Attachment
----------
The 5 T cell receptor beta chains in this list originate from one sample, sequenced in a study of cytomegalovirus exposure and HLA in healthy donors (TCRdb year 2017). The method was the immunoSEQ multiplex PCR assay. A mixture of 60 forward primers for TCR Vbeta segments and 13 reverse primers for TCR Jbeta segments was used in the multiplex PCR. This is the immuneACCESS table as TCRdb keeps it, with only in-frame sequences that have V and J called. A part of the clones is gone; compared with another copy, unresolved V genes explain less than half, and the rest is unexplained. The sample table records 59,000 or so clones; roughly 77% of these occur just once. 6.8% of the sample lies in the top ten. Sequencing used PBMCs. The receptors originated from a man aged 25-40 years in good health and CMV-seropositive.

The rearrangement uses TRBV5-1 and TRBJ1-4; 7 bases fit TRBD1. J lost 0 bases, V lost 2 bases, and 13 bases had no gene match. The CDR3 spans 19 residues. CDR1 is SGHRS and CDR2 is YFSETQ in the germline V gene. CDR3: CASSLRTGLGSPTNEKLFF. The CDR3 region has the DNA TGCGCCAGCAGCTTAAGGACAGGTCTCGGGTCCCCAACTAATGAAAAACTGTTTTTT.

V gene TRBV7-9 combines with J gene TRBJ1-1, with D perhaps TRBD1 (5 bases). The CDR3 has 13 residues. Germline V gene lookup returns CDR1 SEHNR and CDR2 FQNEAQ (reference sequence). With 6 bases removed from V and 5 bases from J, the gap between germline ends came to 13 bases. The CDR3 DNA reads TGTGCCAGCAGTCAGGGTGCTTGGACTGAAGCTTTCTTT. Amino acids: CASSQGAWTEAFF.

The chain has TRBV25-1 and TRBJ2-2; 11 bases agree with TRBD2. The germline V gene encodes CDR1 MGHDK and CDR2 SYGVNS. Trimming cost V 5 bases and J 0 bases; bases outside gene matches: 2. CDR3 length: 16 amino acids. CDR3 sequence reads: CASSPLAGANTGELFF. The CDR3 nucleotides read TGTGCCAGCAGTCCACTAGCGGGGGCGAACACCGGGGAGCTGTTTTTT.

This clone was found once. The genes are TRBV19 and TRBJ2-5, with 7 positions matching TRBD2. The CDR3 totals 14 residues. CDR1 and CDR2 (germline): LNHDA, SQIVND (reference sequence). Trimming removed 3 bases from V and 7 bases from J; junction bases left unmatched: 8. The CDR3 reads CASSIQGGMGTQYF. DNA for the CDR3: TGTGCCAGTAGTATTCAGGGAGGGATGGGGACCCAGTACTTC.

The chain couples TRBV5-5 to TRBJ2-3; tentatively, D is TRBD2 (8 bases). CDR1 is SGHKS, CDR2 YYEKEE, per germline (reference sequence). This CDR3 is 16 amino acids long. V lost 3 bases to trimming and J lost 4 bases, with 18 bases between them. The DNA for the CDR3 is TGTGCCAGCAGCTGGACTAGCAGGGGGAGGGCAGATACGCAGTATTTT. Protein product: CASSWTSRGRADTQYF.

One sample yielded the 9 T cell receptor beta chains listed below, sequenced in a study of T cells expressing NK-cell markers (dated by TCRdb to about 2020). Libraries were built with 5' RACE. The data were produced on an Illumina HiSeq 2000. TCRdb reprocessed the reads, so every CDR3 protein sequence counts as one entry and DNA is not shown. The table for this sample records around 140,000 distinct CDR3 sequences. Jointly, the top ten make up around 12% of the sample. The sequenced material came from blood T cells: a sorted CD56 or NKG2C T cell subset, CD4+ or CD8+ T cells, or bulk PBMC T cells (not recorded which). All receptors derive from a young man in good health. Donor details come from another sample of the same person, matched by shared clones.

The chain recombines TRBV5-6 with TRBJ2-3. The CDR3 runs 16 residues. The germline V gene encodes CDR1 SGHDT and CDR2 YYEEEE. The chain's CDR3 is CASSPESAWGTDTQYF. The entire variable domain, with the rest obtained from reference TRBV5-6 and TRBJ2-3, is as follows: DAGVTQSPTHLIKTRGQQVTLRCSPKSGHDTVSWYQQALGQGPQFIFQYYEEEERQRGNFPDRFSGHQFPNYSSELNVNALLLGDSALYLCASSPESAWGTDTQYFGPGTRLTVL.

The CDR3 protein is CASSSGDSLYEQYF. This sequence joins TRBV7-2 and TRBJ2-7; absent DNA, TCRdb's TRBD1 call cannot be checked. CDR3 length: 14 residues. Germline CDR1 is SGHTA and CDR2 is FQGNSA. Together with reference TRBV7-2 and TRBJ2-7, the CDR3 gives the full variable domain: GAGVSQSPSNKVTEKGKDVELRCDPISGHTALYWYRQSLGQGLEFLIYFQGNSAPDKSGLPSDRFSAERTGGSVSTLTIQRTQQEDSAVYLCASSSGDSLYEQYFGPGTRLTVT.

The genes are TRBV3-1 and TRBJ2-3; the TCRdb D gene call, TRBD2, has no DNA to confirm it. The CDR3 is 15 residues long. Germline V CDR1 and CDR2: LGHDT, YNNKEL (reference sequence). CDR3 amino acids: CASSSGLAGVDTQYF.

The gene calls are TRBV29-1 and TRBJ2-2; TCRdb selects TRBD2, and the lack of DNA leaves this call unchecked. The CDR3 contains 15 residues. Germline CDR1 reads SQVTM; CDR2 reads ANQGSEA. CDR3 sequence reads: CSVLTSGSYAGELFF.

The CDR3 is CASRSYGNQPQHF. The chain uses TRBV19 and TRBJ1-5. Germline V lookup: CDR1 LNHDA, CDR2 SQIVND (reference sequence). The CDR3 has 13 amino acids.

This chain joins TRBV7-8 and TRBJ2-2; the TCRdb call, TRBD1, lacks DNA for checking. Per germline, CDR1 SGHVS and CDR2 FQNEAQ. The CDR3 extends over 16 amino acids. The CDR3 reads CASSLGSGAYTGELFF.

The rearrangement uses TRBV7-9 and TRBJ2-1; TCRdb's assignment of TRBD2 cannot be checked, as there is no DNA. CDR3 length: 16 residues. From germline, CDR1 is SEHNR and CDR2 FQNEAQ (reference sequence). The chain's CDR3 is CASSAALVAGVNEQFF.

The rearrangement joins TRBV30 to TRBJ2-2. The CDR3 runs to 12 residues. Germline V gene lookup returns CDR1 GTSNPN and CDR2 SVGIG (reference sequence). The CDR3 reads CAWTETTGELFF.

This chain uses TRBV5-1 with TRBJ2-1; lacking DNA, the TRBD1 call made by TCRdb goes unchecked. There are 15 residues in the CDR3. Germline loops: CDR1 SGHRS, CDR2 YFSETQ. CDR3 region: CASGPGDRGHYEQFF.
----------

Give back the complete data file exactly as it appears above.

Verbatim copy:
The 5 T cell receptor beta chains in this list originate from one sample, sequenced in a study of cytomegalovirus exposure and HLA in healthy donors (TCRdb year 2017). The method was the immunoSEQ multiplex PCR assay. A mixture of 60 forward primers for TCR Vbeta segments and 13 reverse primers for TCR Jbeta segments was used in the multiplex PCR. This is the immuneACCESS table as TCRdb keeps it, with only in-frame sequences that have V and J called. A part of the clones is gone; compared with another copy, unresolved V genes explain less than half, and the rest is unexplained. The sample table records 59,000 or so clones; roughly 77% of these occur just once. 6.8% of the sample lies in the top ten. Sequencing used PBMCs. The receptors originated from a man aged 25-40 years in good health and CMV-seropositive.

The rearrangement uses TRBV5-1 and TRBJ1-4; 7 bases fit TRBD1. J lost 0 bases, V lost 2 bases, and 13 bases had no gene match. The CDR3 spans 19 residues. CDR1 is SGHRS and CDR2 is YFSETQ in the germline V gene. CDR3: CASSLRTGLGSPTNEKLFF. The CDR3 region has the DNA TGCGCCAGCAGCTTAAGGACAGGTCTCGGGTCCCCAACTAATGAAAAACTGTTTTTT.

V gene TRBV7-9 combines with J gene TRBJ1-1, with D perhaps TRBD1 (5 bases). The CDR3 has 13 residues. Germline V gene lookup returns CDR1 SEHNR and CDR2 FQNEAQ (reference sequence). With 6 bases removed from V and 5 bases from J, the gap between germline ends came to 13 bases. The CDR3 DNA reads TGTGCCAGCAGTCAGGGTGCTTGGACTGAAGCTTTCTTT. Amino acids: CASSQGAWTEAFF.

The chain has TRBV25-1 and TRBJ2-2; 11 bases agree with TRBD2. The germline V gene encodes CDR1 MGHDK and CDR2 SYGVNS. Trimming cost V 5 bases and J 0 bases; bases outside gene matches: 2. CDR3 length: 16 amino acids. CDR3 sequence reads: CASSPLAGANTGELFF. The CDR3 nucleotides read TGTGCCAGCAGTCCACTAGCGGGGGCGAACACCGGGGAGCTGTTTTTT.

This clone was found once. The genes are TRBV19 and TRBJ2-5, with 7 positions matching TRBD2. The CDR3 totals 14 residues. CDR1 and CDR2 (germline): LNHDA, SQIVND (reference sequence). Trimming removed 3 bases from V and 7 bases from J; junction bases left unmatched: 8. The CDR3 reads CASSIQGGMGTQYF. DNA for the CDR3: TGTGCCAGTAGTATTCAGGGAGGGATGGGGACCCAGTACTTC.

The chain couples TRBV5-5 to TRBJ2-3; tentatively, D is TRBD2 (8 bases). CDR1 is SGHKS, CDR2 YYEKEE, per germline (reference sequence). This CDR3 is 16 amino acids long. V lost 3 bases to trimming and J lost 4 bases, with 18 bases between them. The DNA for the CDR3 is TGTGCCAGCAGCTGGACTAGCAGGGGGAGGGCAGATACGCAGTATTTT. Protein product: CASSWTSRGRADTQYF.

One sample yielded the 9 T cell receptor beta chains listed below, sequenced in a study of T cells expressing NK-cell markers (dated by TCRdb to about 2020). Libraries were built with 5' RACE. The data were produced on an Illumina HiSeq 2000. TCRdb reprocessed the reads, so every CDR3 protein sequence counts as one entry and DNA is not shown. The table for this sample records around 140,000 distinct CDR3 sequences. Jointly, the top ten make up around 12% of the sample. The sequenced material came from blood T cells: a sorted CD56 or NKG2C T cell subset, CD4+ or CD8+ T cells, or bulk PBMC T cells (not recorded which). All receptors derive from a young man in good health. Donor details come from another sample of the same person, matched by shared clones.

The chain recombines TRBV5-6 with TRBJ2-3. The CDR3 runs 16 residues. The germline V gene encodes CDR1 SGHDT and CDR2 YYEEEE. The chain's CDR3 is CASSPESAWGTDTQYF. The entire variable domain, with the rest obtained from reference TRBV5-6 and TRBJ2-3, is as follows: DAGVTQSPTHLIKTRGQQVTLRCSPKSGHDTVSWYQQALGQGPQFIFQYYEEEERQRGNFPDRFSGHQFPNYSSELNVNALLLGDSALYLCASSPESAWGTDTQYFGPGTRLTVL.

The CDR3 protein is CASSSGDSLYEQYF. This sequence joins TRBV7-2 and TRBJ2-7; absent DNA, TCRdb's TRBD1 call cannot be checked. CDR3 length: 14 residues. Germline CDR1 is SGHTA and CDR2 is FQGNSA. Together with reference TRBV7-2 and TRBJ2-7, the CDR3 gives the full variable domain: GAGVSQSPSNKVTEKGKDVELRCDPISGHTALYWYRQSLGQGLEFLIYFQGNSAPDKSGLPSDRFSAERTGGSVSTLTIQRTQQEDSAVYLCASSSGDSLYEQYFGPGTRLTVT.

The genes are TRBV3-1 and TRBJ2-3; the TCRdb D gene call, TRBD2, has no DNA to confirm it. The CDR3 is 15 residues long. Germline V CDR1 and CDR2: LGHDT, YNNKEL (reference sequence). CDR3 amino acids: CASSSGLAGVDTQYF.

The gene calls are TRBV29-1 and TRBJ2-2; TCRdb selects TRBD2, and the lack of DNA leaves this call unchecked. The CDR3 contains 15 residues. Germline CDR1 reads SQVTM; CDR2 reads ANQGSEA. CDR3 sequence reads: CSVLTSGSYAGELFF.

The CDR3 is CASRSYGNQPQHF. The chain uses TRBV19 and TRBJ1-5. Germline V lookup: CDR1 LNHDA, CDR2 SQIVND (reference sequence). The CDR3 has 13 amino acids.

This chain joins TRBV7-8 and TRBJ2-2; the TCRdb call, TRBD1, lacks DNA for checking. Per germline, CDR1 SGHVS and CDR2 FQNEAQ. The CDR3 extends over 16 amino acids. The CDR3 reads CASSLGSGAYTGELFF.

The rearrangement uses TRBV7-9 and TRBJ2-1; TCRdb's assignment of TRBD2 cannot be checked, as there is no DNA. CDR3 length: 16 residues. From germline, CDR1 is SEHNR and CDR2 FQNEAQ (reference sequence). The chain's CDR3 is CASSAALVAGVNEQFF.

The rearrangement joins TRBV30 to TRBJ2-2. The CDR3 runs to 12 residues. Germline V gene lookup returns CDR1 GTSNPN and CDR2 SVGIG (reference sequence). The CDR3 reads CAWTETTGELFF.

This chain uses TRBV5-1 with TRBJ2-1; lacking DNA, the TRBD1 call made by TCRdb goes unchecked. There are 15 residues in the CDR3. Germline loops: CDR1 SGHRS, CDR2 YFSETQ. CDR3 region: CASGPGDRGHYEQFF.